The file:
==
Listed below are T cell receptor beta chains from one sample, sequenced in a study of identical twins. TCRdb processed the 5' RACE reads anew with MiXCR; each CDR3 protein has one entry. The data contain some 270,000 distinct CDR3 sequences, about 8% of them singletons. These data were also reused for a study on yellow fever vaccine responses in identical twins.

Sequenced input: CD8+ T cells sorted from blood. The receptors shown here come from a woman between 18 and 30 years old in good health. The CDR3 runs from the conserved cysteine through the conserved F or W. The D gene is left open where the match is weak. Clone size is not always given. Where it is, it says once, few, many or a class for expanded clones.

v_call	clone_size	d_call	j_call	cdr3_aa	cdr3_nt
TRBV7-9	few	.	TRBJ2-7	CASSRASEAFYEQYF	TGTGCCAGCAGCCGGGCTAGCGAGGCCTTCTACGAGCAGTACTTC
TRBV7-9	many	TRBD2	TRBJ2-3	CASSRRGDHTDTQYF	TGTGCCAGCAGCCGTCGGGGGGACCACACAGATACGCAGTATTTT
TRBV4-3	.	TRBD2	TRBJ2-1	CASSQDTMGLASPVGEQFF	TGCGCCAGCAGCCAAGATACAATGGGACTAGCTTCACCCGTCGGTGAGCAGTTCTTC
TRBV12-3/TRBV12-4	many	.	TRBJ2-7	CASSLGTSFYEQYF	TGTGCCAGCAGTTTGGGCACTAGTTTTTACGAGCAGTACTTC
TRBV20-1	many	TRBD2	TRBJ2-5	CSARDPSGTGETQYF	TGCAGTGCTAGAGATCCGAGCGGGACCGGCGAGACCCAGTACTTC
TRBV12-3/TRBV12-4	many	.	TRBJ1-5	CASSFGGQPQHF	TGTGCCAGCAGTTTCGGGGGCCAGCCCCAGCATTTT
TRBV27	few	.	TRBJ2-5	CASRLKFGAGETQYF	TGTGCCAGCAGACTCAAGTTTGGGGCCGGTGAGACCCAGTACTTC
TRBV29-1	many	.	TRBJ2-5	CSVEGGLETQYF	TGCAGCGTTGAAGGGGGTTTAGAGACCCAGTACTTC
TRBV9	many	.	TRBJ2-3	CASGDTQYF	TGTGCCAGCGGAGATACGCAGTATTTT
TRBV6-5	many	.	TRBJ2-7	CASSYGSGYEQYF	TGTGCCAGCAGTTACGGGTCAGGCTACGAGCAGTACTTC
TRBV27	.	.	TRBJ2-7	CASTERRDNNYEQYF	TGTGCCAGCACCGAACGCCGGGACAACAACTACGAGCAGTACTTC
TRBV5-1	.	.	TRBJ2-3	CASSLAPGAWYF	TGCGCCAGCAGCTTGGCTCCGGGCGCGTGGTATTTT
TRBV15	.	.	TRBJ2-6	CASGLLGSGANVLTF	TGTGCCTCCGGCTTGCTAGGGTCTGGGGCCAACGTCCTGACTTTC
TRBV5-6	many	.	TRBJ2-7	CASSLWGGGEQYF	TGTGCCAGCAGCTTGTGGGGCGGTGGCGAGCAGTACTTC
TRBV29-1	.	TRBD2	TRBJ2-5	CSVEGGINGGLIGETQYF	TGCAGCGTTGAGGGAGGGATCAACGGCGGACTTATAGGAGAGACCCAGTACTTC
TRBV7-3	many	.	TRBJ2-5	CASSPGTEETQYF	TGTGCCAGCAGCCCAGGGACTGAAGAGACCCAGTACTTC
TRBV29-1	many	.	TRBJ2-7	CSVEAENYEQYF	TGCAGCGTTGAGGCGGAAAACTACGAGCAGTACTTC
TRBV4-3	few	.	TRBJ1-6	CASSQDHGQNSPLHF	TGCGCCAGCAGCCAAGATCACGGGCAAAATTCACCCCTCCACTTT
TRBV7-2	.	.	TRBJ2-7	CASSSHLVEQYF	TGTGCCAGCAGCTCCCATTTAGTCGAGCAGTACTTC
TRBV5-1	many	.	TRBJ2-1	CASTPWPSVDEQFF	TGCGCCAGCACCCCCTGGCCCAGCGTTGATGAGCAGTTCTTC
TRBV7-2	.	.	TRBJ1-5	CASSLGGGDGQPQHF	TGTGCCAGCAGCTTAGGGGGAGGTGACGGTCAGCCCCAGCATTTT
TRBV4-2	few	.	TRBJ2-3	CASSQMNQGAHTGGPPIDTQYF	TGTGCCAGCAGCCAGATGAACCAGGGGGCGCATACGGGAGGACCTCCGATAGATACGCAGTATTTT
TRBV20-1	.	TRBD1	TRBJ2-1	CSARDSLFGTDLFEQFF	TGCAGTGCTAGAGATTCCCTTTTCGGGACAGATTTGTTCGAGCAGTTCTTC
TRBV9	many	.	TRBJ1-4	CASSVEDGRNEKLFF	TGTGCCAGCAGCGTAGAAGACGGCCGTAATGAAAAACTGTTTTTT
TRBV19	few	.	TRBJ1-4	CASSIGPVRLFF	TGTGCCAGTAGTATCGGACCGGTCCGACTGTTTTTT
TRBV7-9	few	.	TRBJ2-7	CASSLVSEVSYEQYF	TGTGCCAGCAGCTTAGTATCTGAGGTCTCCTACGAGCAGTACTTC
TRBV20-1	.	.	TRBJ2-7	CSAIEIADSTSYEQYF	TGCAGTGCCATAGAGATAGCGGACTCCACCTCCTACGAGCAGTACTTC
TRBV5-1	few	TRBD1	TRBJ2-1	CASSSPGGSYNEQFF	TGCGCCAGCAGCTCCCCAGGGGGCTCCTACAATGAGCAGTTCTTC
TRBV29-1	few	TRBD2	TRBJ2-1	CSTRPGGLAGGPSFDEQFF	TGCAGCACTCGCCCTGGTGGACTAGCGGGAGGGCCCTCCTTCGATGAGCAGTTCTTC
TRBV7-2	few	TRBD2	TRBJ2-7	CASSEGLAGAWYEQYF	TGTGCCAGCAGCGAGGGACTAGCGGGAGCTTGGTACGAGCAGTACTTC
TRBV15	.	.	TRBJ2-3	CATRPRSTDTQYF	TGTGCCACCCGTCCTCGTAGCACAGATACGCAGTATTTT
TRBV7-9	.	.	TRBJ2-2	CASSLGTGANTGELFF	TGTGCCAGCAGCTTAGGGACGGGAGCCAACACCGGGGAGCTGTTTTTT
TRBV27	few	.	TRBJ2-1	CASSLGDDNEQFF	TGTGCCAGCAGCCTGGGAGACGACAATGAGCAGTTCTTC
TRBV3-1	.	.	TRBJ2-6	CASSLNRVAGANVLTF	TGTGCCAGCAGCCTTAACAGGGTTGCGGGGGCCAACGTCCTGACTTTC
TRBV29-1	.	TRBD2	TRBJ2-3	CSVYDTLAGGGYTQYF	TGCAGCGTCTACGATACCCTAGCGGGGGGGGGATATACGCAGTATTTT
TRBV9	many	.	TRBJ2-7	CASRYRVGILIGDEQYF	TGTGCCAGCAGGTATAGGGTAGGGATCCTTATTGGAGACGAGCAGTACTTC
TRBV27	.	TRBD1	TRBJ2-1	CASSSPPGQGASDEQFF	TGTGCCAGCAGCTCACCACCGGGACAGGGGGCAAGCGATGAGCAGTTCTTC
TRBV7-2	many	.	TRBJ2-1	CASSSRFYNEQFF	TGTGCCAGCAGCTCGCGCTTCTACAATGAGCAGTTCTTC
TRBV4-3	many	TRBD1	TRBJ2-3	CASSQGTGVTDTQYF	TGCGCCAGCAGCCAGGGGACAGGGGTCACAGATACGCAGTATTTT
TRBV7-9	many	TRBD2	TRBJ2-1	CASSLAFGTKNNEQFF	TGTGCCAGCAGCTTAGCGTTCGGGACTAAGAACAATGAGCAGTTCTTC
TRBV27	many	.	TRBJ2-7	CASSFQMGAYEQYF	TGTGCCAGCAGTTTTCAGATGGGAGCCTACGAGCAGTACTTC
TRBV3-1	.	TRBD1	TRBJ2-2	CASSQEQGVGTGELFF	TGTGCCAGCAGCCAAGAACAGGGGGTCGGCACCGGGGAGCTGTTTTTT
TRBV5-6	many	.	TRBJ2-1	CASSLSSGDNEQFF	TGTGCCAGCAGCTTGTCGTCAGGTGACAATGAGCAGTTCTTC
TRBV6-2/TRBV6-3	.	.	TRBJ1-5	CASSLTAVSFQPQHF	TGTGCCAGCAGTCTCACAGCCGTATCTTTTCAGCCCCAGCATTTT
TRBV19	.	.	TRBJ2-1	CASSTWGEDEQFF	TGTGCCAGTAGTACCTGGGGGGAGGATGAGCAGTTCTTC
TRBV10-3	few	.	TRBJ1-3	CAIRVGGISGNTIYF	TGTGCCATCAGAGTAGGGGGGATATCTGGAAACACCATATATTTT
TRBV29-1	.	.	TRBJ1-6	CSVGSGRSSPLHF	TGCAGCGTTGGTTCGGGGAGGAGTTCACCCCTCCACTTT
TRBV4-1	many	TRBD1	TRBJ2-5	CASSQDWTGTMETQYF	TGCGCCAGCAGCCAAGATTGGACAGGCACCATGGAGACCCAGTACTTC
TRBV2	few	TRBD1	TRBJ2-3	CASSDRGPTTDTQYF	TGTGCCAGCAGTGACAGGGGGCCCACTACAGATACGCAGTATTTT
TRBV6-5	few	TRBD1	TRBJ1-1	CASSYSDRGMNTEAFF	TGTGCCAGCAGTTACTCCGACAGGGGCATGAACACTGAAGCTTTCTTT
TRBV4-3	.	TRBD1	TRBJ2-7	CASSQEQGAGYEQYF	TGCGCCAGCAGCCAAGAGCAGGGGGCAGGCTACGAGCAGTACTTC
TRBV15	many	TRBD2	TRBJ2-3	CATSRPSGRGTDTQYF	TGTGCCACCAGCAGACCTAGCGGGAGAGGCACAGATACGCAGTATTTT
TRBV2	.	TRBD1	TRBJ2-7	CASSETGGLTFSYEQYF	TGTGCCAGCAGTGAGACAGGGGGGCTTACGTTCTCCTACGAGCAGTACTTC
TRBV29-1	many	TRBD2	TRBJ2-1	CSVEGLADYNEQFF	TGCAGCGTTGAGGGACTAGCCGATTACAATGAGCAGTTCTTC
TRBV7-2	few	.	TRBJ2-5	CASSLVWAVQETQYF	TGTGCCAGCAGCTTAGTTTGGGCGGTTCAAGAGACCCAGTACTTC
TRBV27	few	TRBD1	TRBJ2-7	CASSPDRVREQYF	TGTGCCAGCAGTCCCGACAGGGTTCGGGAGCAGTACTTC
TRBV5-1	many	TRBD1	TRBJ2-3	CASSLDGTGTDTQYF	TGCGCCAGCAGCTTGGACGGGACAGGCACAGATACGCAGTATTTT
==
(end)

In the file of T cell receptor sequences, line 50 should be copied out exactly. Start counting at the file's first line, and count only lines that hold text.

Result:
TRBV29-1	.	.	TRBJ1-6	CSVGSGRSSPLHF	TGCAGCGTTGGTTCGGGGAGGAGTTCACCCCTCCACTTT